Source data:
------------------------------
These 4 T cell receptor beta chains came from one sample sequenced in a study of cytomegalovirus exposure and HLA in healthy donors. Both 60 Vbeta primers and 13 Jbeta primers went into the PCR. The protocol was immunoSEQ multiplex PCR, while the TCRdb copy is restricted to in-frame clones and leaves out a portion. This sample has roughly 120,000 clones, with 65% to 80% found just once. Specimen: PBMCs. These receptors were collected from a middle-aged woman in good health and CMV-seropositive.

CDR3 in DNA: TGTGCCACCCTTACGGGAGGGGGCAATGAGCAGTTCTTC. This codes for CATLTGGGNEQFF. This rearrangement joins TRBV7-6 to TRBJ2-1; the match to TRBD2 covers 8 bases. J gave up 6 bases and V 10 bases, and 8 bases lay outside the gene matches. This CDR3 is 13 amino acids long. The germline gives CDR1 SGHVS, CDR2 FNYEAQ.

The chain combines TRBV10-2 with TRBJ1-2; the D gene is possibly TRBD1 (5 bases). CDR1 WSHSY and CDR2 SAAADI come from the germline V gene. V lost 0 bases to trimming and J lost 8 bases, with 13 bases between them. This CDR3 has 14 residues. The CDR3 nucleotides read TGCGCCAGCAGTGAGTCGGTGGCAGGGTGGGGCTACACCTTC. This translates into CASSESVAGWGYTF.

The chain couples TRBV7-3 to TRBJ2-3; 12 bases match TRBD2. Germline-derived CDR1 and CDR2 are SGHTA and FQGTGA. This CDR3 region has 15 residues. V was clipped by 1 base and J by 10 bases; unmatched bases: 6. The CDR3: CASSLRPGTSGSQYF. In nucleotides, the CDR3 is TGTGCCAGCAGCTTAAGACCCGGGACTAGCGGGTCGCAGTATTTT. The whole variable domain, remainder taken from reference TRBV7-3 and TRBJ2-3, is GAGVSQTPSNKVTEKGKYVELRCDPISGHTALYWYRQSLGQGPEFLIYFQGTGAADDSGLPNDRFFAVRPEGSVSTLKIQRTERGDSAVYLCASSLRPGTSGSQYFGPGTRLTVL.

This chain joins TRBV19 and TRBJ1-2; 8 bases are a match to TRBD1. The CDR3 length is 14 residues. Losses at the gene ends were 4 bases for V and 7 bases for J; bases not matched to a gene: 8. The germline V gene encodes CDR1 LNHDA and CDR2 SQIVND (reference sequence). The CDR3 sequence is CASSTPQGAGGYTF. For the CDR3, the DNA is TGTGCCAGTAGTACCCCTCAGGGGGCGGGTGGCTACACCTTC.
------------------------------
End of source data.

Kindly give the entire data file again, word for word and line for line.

These 4 T cell receptor beta chains came from one sample sequenced in a study of cytomegalovirus exposure and HLA in healthy donors. Both 60 Vbeta primers and 13 Jbeta primers went into the PCR. The protocol was immunoSEQ multiplex PCR, while the TCRdb copy is restricted to in-frame clones and leaves out a portion. This sample has roughly 120,000 clones, with 65% to 80% found just once. Specimen: PBMCs. These receptors were collected from a middle-aged woman in good health and CMV-seropositive.

CDR3 in DNA: TGTGCCACCCTTACGGGAGGGGGCAATGAGCAGTTCTTC. This codes for CATLTGGGNEQFF. This rearrangement joins TRBV7-6 to TRBJ2-1; the match to TRBD2 covers 8 bases. J gave up 6 bases and V 10 bases, and 8 bases lay outside the gene matches. This CDR3 is 13 amino acids long. The germline gives CDR1 SGHVS, CDR2 FNYEAQ.

The chain combines TRBV10-2 with TRBJ1-2; the D gene is possibly TRBD1 (5 bases). CDR1 WSHSY and CDR2 SAAADI come from the germline V gene. V lost 0 bases to trimming and J lost 8 bases, with 13 bases between them. This CDR3 has 14 residues. The CDR3 nucleotides read TGCGCCAGCAGTGAGTCGGTGGCAGGGTGGGGCTACACCTTC. This translates into CASSESVAGWGYTF.

The chain couples TRBV7-3 to TRBJ2-3; 12 bases match TRBD2. Germline-derived CDR1 and CDR2 are SGHTA and FQGTGA. This CDR3 region has 15 residues. V was clipped by 1 base and J by 10 bases; unmatched bases: 6. The CDR3: CASSLRPGTSGSQYF. In nucleotides, the CDR3 is TGTGCCAGCAGCTTAAGACCCGGGACTAGCGGGTCGCAGTATTTT. The whole variable domain, remainder taken from reference TRBV7-3 and TRBJ2-3, is GAGVSQTPSNKVTEKGKYVELRCDPISGHTALYWYRQSLGQGPEFLIYFQGTGAADDSGLPNDRFFAVRPEGSVSTLKIQRTERGDSAVYLCASSLRPGTSGSQYFGPGTRLTVL.

This chain joins TRBV19 and TRBJ1-2; 8 bases are a match to TRBD1. The CDR3 length is 14 residues. Losses at the gene ends were 4 bases for V and 7 bases for J; bases not matched to a gene: 8. The germline V gene encodes CDR1 LNHDA and CDR2 SQIVND (reference sequence). The CDR3 sequence is CASSTPQGAGGYTF. For the CDR3, the DNA is TGTGCCAGTAGTACCCCTCAGGGGGCGGGTGGCTACACCTTC.